Review: Hero Academy (iOS)

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Hero Academy was developed by Robot Entertainment, makers of last year's Orcs Must Die.

At this point in iOS’s lifespan, it is obvious that asynchronous multiplier is the ideal way to play a lot of mobile games. This type of competitive play allowing one person to complete a turn and then await the next move from their opponent has been led to the widespread success of games like Words with Friends and, more recently, Draw Something. While these games do certainly have their own appeal, they tend to be adaptations of classic board games and other “casual” fare. That’s why I was stoked when I came across Hero Academy, a game that embraces the asynchronous multiplayer of the titles previously mentioned and blends it with a classic, turn-based strategy game featuring humans, dark elves and steampunk dwarves.

Gameplay will be familiar to many video game veterans, although it will take a few matches to get the feel and balance for each army’s units. Players get five actions per turn that can be spent on spawning units along two preset points along their side of the map, equipping weapons and items to their units, using magic on enemy troops, moving units and attacking. Each map features one or two crystals for each team. The game is won when the other team’s crystal or entire army has been defeated.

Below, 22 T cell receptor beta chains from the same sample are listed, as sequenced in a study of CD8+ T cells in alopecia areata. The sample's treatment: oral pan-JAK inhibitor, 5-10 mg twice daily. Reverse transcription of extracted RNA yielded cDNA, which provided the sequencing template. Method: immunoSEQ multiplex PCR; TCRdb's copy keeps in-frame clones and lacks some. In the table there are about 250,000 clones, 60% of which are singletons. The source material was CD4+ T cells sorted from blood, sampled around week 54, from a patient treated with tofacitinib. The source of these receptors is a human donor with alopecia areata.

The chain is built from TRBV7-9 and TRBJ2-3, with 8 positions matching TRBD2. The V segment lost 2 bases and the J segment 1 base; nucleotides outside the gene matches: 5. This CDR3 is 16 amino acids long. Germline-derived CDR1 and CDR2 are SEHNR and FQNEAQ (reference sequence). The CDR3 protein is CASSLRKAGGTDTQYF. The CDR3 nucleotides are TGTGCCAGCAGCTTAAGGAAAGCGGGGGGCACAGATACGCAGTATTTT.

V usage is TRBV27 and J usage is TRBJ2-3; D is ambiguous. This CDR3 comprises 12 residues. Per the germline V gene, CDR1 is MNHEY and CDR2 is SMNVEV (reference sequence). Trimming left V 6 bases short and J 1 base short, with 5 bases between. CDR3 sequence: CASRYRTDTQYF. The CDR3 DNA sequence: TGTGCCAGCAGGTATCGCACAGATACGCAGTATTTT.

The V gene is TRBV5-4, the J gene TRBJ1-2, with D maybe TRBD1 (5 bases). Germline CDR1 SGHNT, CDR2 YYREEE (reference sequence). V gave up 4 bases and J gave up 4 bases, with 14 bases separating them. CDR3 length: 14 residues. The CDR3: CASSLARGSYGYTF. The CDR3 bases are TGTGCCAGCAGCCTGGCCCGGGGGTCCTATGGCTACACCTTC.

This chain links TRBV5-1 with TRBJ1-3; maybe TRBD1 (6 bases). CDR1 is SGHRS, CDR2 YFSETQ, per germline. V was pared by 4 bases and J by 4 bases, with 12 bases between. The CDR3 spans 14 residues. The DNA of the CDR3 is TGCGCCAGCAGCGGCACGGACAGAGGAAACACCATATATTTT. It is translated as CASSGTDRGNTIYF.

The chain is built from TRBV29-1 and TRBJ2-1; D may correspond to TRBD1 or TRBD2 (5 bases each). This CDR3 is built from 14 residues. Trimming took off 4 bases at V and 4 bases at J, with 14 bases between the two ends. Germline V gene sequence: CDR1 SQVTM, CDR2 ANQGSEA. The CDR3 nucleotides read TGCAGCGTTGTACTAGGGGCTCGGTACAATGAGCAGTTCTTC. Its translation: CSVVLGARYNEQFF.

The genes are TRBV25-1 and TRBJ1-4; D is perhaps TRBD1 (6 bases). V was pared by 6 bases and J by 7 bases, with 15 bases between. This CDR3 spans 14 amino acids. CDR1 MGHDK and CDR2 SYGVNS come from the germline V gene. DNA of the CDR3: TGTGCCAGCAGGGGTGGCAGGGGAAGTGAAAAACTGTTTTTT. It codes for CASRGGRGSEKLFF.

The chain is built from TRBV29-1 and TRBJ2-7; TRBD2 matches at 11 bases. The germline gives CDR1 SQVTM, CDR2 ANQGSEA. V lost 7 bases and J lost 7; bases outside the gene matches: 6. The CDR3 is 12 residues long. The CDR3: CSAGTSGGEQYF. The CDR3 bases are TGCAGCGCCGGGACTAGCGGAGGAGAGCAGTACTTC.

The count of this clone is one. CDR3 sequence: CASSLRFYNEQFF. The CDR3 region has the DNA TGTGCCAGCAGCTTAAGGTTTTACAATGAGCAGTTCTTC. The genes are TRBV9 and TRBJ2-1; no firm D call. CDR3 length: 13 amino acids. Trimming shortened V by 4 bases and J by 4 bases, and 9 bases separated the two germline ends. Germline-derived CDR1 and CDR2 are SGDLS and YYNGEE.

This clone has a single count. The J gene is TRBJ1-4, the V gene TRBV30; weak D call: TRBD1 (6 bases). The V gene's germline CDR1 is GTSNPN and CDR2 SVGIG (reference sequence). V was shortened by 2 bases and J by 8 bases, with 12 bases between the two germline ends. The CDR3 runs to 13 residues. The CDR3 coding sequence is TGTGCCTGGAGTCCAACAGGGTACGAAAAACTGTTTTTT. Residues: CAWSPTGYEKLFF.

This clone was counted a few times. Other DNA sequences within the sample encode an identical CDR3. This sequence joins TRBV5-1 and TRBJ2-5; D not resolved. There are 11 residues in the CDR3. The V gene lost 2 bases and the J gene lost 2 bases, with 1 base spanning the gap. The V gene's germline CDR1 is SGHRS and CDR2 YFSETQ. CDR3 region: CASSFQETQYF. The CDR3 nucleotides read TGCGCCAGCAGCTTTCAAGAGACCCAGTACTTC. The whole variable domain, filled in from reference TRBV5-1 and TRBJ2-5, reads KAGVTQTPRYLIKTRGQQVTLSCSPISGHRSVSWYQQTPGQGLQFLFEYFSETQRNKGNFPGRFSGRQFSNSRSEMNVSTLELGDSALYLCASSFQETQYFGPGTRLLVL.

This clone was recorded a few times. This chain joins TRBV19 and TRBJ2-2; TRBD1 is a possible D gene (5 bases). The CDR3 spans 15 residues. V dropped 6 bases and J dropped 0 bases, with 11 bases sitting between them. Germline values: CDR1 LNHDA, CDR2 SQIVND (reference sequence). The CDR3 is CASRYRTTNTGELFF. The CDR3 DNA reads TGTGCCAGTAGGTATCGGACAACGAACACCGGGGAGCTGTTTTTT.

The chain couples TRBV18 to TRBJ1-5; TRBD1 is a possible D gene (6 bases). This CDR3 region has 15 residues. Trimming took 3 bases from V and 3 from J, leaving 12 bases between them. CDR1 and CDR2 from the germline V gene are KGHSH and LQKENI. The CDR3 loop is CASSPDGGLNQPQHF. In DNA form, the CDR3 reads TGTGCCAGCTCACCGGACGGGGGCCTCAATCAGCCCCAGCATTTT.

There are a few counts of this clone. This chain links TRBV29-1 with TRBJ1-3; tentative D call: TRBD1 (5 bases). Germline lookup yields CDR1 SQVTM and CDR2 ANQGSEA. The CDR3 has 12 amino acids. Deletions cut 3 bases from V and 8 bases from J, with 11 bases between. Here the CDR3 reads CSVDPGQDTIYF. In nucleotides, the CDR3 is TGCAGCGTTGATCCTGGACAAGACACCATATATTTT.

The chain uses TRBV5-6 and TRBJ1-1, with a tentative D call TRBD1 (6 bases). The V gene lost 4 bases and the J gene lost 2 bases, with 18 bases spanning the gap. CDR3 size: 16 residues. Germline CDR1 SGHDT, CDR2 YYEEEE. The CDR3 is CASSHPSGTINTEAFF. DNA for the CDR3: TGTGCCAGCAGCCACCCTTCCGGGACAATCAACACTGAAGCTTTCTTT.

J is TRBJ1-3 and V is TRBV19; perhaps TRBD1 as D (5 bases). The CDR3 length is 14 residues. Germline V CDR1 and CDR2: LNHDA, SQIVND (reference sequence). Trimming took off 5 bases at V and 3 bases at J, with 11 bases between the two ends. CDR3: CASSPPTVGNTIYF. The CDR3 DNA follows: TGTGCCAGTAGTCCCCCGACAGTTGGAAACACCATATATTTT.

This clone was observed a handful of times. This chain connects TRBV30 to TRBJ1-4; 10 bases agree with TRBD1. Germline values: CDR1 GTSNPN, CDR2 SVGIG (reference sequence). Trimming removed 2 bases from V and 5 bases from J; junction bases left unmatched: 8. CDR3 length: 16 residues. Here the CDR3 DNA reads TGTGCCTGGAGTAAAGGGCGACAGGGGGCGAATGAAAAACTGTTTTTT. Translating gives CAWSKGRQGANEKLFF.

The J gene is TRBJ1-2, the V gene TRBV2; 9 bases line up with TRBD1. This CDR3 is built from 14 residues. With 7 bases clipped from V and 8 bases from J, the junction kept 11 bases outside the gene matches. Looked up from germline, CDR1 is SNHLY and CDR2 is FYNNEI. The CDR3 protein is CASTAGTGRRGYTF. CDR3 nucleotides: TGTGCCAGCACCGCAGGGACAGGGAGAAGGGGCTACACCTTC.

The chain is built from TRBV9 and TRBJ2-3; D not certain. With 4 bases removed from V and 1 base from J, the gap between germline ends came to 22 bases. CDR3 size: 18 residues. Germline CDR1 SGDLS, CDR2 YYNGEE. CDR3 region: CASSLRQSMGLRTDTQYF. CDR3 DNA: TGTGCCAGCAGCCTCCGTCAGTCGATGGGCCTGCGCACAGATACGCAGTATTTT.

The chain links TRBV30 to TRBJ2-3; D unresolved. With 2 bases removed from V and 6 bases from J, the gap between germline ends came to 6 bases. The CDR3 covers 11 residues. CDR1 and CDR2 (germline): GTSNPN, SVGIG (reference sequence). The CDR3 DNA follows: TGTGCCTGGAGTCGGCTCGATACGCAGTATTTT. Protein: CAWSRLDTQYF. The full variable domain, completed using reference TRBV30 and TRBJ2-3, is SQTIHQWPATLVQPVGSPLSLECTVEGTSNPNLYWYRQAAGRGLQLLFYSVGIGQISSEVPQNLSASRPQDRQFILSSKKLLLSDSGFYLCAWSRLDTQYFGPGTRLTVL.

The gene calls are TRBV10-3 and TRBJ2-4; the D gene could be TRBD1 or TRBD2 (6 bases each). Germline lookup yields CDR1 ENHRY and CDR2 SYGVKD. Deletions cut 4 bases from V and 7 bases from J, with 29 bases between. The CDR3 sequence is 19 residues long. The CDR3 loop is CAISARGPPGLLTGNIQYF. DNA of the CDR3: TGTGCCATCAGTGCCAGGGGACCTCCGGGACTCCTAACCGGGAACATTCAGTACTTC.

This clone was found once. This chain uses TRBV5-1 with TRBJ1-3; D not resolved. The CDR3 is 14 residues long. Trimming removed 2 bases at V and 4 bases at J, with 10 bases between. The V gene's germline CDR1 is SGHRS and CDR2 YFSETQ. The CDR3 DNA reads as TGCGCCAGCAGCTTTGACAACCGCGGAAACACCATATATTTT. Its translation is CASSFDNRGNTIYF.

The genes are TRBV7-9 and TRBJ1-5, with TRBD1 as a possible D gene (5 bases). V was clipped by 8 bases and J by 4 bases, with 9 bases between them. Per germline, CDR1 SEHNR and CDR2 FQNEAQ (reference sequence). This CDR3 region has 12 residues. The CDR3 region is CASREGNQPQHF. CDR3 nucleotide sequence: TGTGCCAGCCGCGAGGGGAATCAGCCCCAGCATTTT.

Each army features a priest/healer type unit, a basic soldier, an archer/ranged unit, a supporter, and a superunit. All three of the currently available armies utilize very different play styles. “The Alliance” or humans are more focused on individual combat, especially at range. The dark elves tend to be more about attrition and absorbing or transforming enemy unites. The dwarves have a wide array of area-of-effect attacks including a bomber and their superunit that can be equipped with a gold-lined rocket launcher that is best used when put towards large groups of enemies or crystals.

The Dwarf army (left) utilizes some heavy AoE attacks while The Alliance (right) has deadly archers and versatile priests.

The game looks and runs wonderfully on my iPhone 4S. It’s unique and endearing art style really comes to life on the wonderful retina display.

The only thing the game sadly lacks at the moment is a fully-fledged iPad version (although one is in the works) and more in-depth stat tracking which would be fun to compare with friends after you’ve played a large number of games like I have. In fact, I haven’t been able to find a way to check anything at all, even a simple win-loss ratio.

With the newly added Dwarf army, a third-generation iPad Retina version on the way and more maps and armies on the way, the future is bright for Hero Academy. For the total price of free (for access to the Alliance army), there is little reason not to check this one out. If you are a fan of turn-based strategies akin to Fire Emblem, Advance Wars and similiar game series than you will love Hero Academy. When you pick it up, send me a game invite at SirDesmond and I’ll see you on the battlefield.

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